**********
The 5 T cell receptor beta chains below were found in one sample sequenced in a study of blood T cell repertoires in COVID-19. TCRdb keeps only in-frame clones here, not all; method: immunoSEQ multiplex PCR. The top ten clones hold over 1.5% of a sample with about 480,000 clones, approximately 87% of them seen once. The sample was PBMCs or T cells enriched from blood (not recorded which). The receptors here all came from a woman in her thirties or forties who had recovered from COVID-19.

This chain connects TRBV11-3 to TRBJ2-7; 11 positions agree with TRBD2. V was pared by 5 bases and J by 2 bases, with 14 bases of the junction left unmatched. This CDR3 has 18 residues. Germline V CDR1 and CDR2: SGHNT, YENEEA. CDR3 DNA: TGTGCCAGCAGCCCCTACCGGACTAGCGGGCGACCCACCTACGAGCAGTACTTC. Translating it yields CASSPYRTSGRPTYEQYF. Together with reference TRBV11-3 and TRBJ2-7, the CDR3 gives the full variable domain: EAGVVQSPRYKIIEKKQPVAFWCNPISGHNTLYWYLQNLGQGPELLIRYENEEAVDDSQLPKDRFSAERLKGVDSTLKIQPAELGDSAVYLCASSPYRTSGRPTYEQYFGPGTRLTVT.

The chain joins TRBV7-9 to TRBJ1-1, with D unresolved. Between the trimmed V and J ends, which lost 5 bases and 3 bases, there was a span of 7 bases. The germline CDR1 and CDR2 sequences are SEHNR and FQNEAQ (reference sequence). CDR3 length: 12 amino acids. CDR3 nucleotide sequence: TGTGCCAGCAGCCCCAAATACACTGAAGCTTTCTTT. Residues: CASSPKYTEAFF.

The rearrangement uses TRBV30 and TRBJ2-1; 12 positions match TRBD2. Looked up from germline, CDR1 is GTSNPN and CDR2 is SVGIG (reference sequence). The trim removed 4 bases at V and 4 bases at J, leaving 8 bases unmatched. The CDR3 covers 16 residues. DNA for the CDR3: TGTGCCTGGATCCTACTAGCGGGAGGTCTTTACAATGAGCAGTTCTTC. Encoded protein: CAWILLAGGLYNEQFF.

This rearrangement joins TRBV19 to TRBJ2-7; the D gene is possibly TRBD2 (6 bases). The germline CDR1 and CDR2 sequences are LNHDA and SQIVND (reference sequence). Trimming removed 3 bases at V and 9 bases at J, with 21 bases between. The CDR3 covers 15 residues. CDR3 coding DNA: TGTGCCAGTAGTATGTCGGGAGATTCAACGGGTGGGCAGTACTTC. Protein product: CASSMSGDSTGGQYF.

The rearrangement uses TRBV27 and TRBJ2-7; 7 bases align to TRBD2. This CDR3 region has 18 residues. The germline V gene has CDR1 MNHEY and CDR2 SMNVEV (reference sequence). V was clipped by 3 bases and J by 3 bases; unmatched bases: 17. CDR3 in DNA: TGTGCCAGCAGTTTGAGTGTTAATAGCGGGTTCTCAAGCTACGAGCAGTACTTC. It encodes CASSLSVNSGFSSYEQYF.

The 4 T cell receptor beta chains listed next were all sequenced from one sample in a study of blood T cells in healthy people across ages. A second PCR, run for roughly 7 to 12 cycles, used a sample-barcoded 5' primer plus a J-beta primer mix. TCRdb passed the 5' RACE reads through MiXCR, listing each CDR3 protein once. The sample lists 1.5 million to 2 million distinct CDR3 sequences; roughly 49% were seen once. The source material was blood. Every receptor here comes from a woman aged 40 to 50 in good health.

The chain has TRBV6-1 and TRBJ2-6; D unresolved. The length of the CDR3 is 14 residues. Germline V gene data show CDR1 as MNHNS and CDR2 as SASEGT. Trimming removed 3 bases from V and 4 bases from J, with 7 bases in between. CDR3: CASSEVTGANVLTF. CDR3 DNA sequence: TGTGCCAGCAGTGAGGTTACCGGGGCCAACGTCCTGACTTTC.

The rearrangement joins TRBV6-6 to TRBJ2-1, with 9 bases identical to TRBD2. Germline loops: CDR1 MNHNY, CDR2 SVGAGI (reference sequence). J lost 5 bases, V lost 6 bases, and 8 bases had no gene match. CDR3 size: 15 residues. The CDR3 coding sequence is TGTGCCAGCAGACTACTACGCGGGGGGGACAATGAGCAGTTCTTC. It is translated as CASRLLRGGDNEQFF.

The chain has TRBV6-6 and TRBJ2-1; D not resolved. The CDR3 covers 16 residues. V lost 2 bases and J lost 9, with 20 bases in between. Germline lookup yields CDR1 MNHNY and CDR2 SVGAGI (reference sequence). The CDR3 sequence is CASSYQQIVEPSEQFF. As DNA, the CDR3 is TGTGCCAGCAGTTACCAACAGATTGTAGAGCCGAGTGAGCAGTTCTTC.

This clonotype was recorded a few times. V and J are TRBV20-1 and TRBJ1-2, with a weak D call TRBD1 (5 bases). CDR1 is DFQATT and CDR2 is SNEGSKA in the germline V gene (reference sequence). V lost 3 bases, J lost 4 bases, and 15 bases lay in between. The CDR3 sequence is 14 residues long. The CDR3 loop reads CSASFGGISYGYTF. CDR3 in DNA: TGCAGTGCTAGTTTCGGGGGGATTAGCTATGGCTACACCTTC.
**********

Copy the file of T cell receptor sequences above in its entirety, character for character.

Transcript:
The 5 T cell receptor beta chains below were found in one sample sequenced in a study of blood T cell repertoires in COVID-19. TCRdb keeps only in-frame clones here, not all; method: immunoSEQ multiplex PCR. The top ten clones hold over 1.5% of a sample with about 480,000 clones, approximately 87% of them seen once. The sample was PBMCs or T cells enriched from blood (not recorded which). The receptors here all came from a woman in her thirties or forties who had recovered from COVID-19.

This chain connects TRBV11-3 to TRBJ2-7; 11 positions agree with TRBD2. V was pared by 5 bases and J by 2 bases, with 14 bases of the junction left unmatched. This CDR3 has 18 residues. Germline V CDR1 and CDR2: SGHNT, YENEEA. CDR3 DNA: TGTGCCAGCAGCCCCTACCGGACTAGCGGGCGACCCACCTACGAGCAGTACTTC. Translating it yields CASSPYRTSGRPTYEQYF. Together with reference TRBV11-3 and TRBJ2-7, the CDR3 gives the full variable domain: EAGVVQSPRYKIIEKKQPVAFWCNPISGHNTLYWYLQNLGQGPELLIRYENEEAVDDSQLPKDRFSAERLKGVDSTLKIQPAELGDSAVYLCASSPYRTSGRPTYEQYFGPGTRLTVT.

The chain joins TRBV7-9 to TRBJ1-1, with D unresolved. Between the trimmed V and J ends, which lost 5 bases and 3 bases, there was a span of 7 bases. The germline CDR1 and CDR2 sequences are SEHNR and FQNEAQ (reference sequence). CDR3 length: 12 amino acids. CDR3 nucleotide sequence: TGTGCCAGCAGCCCCAAATACACTGAAGCTTTCTTT. Residues: CASSPKYTEAFF.

The rearrangement uses TRBV30 and TRBJ2-1; 12 positions match TRBD2. Looked up from germline, CDR1 is GTSNPN and CDR2 is SVGIG (reference sequence). The trim removed 4 bases at V and 4 bases at J, leaving 8 bases unmatched. The CDR3 covers 16 residues. DNA for the CDR3: TGTGCCTGGATCCTACTAGCGGGAGGTCTTTACAATGAGCAGTTCTTC. Encoded protein: CAWILLAGGLYNEQFF.

This rearrangement joins TRBV19 to TRBJ2-7; the D gene is possibly TRBD2 (6 bases). The germline CDR1 and CDR2 sequences are LNHDA and SQIVND (reference sequence). Trimming removed 3 bases at V and 9 bases at J, with 21 bases between. The CDR3 covers 15 residues. CDR3 coding DNA: TGTGCCAGTAGTATGTCGGGAGATTCAACGGGTGGGCAGTACTTC. Protein product: CASSMSGDSTGGQYF.

The rearrangement uses TRBV27 and TRBJ2-7; 7 bases align to TRBD2. This CDR3 region has 18 residues. The germline V gene has CDR1 MNHEY and CDR2 SMNVEV (reference sequence). V was clipped by 3 bases and J by 3 bases; unmatched bases: 17. CDR3 in DNA: TGTGCCAGCAGTTTGAGTGTTAATAGCGGGTTCTCAAGCTACGAGCAGTACTTC. It encodes CASSLSVNSGFSSYEQYF.

The 4 T cell receptor beta chains listed next were all sequenced from one sample in a study of blood T cells in healthy people across ages. A second PCR, run for roughly 7 to 12 cycles, used a sample-barcoded 5' primer plus a J-beta primer mix. TCRdb passed the 5' RACE reads through MiXCR, listing each CDR3 protein once. The sample lists 1.5 million to 2 million distinct CDR3 sequences; roughly 49% were seen once. The source material was blood. Every receptor here comes from a woman aged 40 to 50 in good health.

The chain has TRBV6-1 and TRBJ2-6; D unresolved. The length of the CDR3 is 14 residues. Germline V gene data show CDR1 as MNHNS and CDR2 as SASEGT. Trimming removed 3 bases from V and 4 bases from J, with 7 bases in between. CDR3: CASSEVTGANVLTF. CDR3 DNA sequence: TGTGCCAGCAGTGAGGTTACCGGGGCCAACGTCCTGACTTTC.

The rearrangement joins TRBV6-6 to TRBJ2-1, with 9 bases identical to TRBD2. Germline loops: CDR1 MNHNY, CDR2 SVGAGI (reference sequence). J lost 5 bases, V lost 6 bases, and 8 bases had no gene match. CDR3 size: 15 residues. The CDR3 coding sequence is TGTGCCAGCAGACTACTACGCGGGGGGGACAATGAGCAGTTCTTC. It is translated as CASRLLRGGDNEQFF.

The chain has TRBV6-6 and TRBJ2-1; D not resolved. The CDR3 covers 16 residues. V lost 2 bases and J lost 9, with 20 bases in between. Germline lookup yields CDR1 MNHNY and CDR2 SVGAGI (reference sequence). The CDR3 sequence is CASSYQQIVEPSEQFF. As DNA, the CDR3 is TGTGCCAGCAGTTACCAACAGATTGTAGAGCCGAGTGAGCAGTTCTTC.

This clonotype was recorded a few times. V and J are TRBV20-1 and TRBJ1-2, with a weak D call TRBD1 (5 bases). CDR1 is DFQATT and CDR2 is SNEGSKA in the germline V gene (reference sequence). V lost 3 bases, J lost 4 bases, and 15 bases lay in between. The CDR3 sequence is 14 residues long. The CDR3 loop reads CSASFGGISYGYTF. CDR3 in DNA: TGCAGTGCTAGTTTCGGGGGGATTAGCTATGGCTACACCTTC.